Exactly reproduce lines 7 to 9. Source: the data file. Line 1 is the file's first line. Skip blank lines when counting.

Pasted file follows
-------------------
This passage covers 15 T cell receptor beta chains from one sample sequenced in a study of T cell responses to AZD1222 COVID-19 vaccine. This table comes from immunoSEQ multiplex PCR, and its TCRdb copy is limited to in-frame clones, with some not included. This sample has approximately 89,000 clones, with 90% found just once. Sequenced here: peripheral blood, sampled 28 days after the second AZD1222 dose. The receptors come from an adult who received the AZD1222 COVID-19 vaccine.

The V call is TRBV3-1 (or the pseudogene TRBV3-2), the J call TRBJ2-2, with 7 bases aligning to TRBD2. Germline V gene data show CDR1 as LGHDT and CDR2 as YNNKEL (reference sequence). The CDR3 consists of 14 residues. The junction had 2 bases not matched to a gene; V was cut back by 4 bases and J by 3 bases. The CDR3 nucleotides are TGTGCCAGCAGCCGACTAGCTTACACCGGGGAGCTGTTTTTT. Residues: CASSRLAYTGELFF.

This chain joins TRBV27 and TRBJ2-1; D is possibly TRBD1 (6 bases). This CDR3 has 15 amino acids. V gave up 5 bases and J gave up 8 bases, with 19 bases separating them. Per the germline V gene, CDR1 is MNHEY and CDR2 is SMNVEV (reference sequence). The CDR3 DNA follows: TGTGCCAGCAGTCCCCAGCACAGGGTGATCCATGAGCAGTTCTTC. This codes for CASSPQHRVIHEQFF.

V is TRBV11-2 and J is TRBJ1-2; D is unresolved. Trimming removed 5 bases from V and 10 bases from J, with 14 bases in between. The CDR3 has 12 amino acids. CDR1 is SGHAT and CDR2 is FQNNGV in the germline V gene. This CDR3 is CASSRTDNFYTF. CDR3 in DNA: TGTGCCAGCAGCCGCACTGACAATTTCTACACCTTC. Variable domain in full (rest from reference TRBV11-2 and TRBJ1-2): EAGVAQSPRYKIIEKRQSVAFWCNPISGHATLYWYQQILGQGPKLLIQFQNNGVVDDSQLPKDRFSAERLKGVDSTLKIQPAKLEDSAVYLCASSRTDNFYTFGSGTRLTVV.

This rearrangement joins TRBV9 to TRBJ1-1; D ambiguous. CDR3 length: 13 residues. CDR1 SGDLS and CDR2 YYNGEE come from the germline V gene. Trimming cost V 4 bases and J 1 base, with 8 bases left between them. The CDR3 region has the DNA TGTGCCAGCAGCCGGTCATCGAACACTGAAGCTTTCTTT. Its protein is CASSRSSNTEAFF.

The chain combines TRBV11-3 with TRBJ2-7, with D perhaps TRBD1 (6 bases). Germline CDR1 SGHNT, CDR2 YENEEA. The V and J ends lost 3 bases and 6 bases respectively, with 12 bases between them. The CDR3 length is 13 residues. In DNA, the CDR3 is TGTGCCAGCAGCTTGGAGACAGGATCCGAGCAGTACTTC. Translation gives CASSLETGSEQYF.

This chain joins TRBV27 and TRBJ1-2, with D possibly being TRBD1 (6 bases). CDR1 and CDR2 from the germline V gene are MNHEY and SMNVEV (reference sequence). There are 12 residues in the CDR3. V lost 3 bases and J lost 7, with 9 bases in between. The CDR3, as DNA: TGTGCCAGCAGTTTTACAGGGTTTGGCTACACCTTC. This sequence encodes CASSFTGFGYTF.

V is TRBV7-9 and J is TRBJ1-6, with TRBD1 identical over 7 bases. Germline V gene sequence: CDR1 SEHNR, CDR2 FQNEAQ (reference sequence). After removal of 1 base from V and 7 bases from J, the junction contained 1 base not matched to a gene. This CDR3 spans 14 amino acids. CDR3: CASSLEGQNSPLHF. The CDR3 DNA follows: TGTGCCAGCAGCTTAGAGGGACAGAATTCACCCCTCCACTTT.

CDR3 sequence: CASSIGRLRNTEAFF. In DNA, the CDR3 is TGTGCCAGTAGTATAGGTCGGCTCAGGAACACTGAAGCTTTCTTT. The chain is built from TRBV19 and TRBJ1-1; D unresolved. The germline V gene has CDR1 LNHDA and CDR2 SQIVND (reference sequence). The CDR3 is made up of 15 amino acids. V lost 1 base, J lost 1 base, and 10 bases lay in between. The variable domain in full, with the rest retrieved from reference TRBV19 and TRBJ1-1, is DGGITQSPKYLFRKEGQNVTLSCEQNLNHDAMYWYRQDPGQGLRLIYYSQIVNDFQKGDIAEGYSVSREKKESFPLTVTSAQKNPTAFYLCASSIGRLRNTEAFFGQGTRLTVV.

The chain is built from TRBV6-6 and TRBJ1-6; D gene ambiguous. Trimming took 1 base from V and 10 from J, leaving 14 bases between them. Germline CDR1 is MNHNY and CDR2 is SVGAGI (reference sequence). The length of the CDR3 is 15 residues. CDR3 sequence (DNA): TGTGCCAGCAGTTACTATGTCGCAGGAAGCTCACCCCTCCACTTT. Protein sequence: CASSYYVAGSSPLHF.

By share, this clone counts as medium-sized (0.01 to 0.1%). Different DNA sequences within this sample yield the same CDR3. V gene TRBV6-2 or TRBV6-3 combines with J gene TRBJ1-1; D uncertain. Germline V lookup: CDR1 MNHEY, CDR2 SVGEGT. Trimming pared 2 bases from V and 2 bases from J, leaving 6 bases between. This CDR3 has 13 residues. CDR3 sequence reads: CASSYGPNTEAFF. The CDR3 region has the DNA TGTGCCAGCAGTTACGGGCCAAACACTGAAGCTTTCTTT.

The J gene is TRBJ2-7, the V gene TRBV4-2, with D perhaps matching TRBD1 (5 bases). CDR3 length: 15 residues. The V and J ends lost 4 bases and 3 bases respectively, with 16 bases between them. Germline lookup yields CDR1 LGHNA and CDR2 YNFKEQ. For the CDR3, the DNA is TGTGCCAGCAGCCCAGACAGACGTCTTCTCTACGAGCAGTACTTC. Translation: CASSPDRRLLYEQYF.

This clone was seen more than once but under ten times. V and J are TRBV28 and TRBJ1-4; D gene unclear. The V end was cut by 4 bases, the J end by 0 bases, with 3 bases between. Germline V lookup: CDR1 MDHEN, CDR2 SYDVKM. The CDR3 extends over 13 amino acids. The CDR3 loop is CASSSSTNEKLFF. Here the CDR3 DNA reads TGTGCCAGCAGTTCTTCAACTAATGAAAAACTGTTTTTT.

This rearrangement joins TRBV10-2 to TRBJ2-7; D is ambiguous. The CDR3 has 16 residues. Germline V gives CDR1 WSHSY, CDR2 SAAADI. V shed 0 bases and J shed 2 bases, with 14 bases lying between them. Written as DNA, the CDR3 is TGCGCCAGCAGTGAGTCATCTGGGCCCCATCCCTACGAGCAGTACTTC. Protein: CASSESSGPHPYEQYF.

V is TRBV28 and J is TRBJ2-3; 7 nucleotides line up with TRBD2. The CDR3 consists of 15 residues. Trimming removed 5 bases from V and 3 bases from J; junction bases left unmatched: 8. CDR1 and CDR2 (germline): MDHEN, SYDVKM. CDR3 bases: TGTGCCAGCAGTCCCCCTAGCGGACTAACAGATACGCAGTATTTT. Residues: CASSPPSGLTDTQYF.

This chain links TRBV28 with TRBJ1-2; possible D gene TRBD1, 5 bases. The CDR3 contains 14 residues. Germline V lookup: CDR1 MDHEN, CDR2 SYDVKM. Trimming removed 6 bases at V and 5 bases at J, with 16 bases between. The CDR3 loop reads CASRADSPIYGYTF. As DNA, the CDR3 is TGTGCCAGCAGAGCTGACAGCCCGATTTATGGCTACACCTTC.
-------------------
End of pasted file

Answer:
This chain joins TRBV27 and TRBJ1-2, with D possibly being TRBD1 (6 bases). CDR1 and CDR2 from the germline V gene are MNHEY and SMNVEV (reference sequence). There are 12 residues in the CDR3. V lost 3 bases and J lost 7, with 9 bases in between. The CDR3, as DNA: TGTGCCAGCAGTTTTACAGGGTTTGGCTACACCTTC. This sequence encodes CASSFTGFGYTF.

V is TRBV7-9 and J is TRBJ1-6, with TRBD1 identical over 7 bases. Germline V gene sequence: CDR1 SEHNR, CDR2 FQNEAQ (reference sequence). After removal of 1 base from V and 7 bases from J, the junction contained 1 base not matched to a gene. This CDR3 spans 14 amino acids. CDR3: CASSLEGQNSPLHF. The CDR3 DNA follows: TGTGCCAGCAGCTTAGAGGGACAGAATTCACCCCTCCACTTT.

CDR3 sequence: CASSIGRLRNTEAFF. In DNA, the CDR3 is TGTGCCAGTAGTATAGGTCGGCTCAGGAACACTGAAGCTTTCTTT. The chain is built from TRBV19 and TRBJ1-1; D unresolved. The germline V gene has CDR1 LNHDA and CDR2 SQIVND (reference sequence). The CDR3 is made up of 15 amino acids. V lost 1 base, J lost 1 base, and 10 bases lay in between. The variable domain in full, with the rest retrieved from reference TRBV19 and TRBJ1-1, is DGGITQSPKYLFRKEGQNVTLSCEQNLNHDAMYWYRQDPGQGLRLIYYSQIVNDFQKGDIAEGYSVSREKKESFPLTVTSAQKNPTAFYLCASSIGRLRNTEAFFGQGTRLTVV.